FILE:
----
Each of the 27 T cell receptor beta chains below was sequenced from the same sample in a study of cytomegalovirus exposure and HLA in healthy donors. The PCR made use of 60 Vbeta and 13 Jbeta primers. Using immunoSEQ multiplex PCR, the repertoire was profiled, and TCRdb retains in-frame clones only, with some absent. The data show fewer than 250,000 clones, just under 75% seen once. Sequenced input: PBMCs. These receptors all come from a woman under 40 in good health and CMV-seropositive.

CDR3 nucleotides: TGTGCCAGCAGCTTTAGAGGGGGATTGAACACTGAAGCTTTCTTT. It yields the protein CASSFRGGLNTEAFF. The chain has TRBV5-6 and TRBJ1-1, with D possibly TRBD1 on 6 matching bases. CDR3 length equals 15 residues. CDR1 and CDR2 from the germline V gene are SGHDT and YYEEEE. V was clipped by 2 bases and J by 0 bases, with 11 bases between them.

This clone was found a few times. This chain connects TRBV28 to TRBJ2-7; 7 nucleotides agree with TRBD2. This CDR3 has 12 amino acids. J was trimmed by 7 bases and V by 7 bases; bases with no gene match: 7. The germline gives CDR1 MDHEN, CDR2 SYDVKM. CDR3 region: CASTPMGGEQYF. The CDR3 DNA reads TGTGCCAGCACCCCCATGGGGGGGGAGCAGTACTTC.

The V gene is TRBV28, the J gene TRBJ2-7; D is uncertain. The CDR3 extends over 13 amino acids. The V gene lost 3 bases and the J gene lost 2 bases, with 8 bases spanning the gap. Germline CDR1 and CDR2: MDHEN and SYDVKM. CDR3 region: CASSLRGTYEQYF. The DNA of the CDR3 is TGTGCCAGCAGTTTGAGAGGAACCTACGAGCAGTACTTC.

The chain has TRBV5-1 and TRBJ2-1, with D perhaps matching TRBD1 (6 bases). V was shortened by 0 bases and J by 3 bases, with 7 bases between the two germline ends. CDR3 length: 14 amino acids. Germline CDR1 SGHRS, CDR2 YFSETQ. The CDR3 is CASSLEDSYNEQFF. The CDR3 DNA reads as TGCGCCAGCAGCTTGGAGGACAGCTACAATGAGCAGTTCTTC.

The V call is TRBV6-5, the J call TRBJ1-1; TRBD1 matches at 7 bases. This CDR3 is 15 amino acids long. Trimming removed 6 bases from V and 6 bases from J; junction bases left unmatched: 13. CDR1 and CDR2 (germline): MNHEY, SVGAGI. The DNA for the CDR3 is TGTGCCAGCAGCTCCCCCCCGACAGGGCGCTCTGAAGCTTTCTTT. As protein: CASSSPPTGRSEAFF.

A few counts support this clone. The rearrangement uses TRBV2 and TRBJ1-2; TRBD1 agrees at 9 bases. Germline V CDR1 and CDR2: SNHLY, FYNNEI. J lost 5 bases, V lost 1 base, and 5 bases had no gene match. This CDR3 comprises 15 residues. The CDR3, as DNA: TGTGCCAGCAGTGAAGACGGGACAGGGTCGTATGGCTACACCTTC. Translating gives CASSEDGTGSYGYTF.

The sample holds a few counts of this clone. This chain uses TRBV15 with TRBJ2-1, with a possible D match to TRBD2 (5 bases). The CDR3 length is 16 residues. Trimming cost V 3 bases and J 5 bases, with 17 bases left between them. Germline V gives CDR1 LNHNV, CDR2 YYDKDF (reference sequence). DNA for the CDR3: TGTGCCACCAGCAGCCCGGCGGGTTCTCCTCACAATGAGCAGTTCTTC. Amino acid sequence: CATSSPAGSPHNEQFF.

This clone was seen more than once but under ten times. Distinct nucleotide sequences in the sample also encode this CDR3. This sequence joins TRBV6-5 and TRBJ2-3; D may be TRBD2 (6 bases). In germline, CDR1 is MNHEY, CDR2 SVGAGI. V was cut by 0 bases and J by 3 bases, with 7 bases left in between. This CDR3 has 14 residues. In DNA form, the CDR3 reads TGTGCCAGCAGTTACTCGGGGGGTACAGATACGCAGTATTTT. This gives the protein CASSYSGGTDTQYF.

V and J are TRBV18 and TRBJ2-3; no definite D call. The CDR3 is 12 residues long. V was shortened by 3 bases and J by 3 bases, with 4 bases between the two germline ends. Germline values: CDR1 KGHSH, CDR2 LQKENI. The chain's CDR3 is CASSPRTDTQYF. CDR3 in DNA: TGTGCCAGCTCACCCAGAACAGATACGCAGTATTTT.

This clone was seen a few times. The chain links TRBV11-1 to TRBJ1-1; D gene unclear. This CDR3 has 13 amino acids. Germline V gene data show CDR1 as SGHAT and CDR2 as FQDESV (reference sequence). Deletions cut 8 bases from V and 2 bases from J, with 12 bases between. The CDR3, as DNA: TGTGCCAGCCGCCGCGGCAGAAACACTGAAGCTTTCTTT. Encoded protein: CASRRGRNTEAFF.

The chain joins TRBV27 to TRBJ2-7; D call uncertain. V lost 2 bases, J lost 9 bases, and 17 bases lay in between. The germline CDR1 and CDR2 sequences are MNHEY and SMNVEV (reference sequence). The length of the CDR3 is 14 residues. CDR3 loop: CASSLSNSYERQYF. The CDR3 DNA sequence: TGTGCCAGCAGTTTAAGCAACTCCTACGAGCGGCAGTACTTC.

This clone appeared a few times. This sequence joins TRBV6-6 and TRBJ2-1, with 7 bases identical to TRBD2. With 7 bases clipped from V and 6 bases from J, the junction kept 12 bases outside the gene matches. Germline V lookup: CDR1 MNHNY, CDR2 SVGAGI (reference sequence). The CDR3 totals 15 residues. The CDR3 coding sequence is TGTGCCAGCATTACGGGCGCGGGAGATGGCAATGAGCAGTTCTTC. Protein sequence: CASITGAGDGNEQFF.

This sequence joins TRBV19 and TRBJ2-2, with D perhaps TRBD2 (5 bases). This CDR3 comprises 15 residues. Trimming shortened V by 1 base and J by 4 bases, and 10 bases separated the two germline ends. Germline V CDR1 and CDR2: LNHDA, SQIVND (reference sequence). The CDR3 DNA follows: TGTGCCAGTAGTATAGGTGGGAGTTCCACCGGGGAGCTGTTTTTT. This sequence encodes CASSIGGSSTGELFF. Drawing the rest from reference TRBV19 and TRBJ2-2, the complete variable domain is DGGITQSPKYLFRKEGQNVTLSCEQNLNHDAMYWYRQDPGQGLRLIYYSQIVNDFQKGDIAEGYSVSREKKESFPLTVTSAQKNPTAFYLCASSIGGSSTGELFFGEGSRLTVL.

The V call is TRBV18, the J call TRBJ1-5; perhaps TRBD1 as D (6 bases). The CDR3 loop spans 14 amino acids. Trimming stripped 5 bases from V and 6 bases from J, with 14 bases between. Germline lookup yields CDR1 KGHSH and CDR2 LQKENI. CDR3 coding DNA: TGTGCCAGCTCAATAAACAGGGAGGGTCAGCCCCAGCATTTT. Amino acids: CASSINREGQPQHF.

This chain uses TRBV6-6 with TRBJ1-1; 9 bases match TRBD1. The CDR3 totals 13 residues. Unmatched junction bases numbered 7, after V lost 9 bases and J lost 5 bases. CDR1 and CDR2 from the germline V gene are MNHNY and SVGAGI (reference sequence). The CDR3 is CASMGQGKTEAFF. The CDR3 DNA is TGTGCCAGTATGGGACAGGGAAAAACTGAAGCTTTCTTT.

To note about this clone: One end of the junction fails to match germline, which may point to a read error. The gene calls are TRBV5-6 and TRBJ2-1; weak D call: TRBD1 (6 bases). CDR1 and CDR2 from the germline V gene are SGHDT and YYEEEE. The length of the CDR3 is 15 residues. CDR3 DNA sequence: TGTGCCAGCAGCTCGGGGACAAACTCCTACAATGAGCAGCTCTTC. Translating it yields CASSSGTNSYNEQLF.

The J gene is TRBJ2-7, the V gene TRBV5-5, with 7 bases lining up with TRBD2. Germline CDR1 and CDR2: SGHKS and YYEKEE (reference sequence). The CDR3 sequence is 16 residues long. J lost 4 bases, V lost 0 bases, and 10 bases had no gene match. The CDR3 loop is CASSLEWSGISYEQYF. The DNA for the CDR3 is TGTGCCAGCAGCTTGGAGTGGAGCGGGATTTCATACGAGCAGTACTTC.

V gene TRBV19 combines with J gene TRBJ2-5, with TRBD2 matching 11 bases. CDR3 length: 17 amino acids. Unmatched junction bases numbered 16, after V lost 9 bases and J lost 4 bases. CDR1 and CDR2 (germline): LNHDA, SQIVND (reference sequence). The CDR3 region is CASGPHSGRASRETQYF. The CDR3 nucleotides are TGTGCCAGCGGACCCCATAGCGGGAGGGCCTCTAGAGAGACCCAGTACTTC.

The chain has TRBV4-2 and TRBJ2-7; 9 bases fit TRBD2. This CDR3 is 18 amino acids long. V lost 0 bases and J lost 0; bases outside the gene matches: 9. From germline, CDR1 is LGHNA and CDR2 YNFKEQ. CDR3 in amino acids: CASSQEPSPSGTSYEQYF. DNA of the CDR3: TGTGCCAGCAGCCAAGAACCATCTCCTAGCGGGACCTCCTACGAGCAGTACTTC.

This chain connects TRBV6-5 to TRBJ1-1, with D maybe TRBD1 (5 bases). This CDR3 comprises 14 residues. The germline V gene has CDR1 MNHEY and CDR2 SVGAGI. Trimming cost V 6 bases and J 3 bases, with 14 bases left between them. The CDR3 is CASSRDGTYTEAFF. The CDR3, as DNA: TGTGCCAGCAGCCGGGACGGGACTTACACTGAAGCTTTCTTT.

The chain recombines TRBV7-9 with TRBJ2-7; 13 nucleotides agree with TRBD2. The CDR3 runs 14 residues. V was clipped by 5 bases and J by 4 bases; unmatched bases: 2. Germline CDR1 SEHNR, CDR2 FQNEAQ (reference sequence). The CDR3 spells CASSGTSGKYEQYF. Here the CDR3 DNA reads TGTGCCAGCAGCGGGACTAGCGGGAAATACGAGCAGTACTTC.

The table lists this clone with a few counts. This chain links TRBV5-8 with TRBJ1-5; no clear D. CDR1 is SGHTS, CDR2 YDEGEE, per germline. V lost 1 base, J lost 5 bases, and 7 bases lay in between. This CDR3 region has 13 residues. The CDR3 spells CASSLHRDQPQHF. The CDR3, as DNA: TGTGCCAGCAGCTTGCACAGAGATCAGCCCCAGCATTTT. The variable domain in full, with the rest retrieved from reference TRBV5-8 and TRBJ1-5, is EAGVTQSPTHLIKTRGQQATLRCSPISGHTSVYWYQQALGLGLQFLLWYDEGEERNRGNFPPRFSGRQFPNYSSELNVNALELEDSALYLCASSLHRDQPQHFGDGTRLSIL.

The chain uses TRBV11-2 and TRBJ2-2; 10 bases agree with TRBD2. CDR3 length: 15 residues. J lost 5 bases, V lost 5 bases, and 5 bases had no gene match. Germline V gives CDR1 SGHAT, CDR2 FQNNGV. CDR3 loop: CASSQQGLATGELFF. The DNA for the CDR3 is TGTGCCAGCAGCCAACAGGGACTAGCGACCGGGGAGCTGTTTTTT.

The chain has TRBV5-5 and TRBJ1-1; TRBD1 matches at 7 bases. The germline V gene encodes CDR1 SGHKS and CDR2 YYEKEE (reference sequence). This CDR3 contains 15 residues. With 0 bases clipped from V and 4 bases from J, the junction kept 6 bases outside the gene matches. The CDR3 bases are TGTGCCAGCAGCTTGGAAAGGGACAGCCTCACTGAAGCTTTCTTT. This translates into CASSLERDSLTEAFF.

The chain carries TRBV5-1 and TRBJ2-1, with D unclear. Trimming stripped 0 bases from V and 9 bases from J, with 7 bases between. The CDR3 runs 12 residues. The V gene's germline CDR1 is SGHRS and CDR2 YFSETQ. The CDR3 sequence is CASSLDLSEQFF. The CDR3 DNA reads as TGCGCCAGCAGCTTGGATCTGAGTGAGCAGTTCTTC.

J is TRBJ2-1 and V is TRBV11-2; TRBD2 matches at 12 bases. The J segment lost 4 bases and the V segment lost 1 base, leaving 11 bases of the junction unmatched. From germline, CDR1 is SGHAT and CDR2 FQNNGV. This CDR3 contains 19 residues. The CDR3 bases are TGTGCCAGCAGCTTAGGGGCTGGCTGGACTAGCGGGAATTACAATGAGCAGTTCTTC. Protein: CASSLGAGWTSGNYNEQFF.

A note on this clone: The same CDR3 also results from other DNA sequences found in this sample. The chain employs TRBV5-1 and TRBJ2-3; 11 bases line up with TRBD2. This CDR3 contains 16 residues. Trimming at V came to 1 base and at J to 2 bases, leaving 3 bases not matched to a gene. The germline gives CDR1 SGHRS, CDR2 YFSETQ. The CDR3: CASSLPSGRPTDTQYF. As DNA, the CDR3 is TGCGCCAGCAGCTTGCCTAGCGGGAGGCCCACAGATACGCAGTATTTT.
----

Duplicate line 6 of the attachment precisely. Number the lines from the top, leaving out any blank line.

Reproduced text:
The V call is TRBV6-5, the J call TRBJ1-1; TRBD1 matches at 7 bases. This CDR3 is 15 amino acids long. Trimming removed 6 bases from V and 6 bases from J; junction bases left unmatched: 13. CDR1 and CDR2 (germline): MNHEY, SVGAGI. The DNA for the CDR3 is TGTGCCAGCAGCTCCCCCCCGACAGGGCGCTCTGAAGCTTTCTTT. As protein: CASSSPPTGRSEAFF.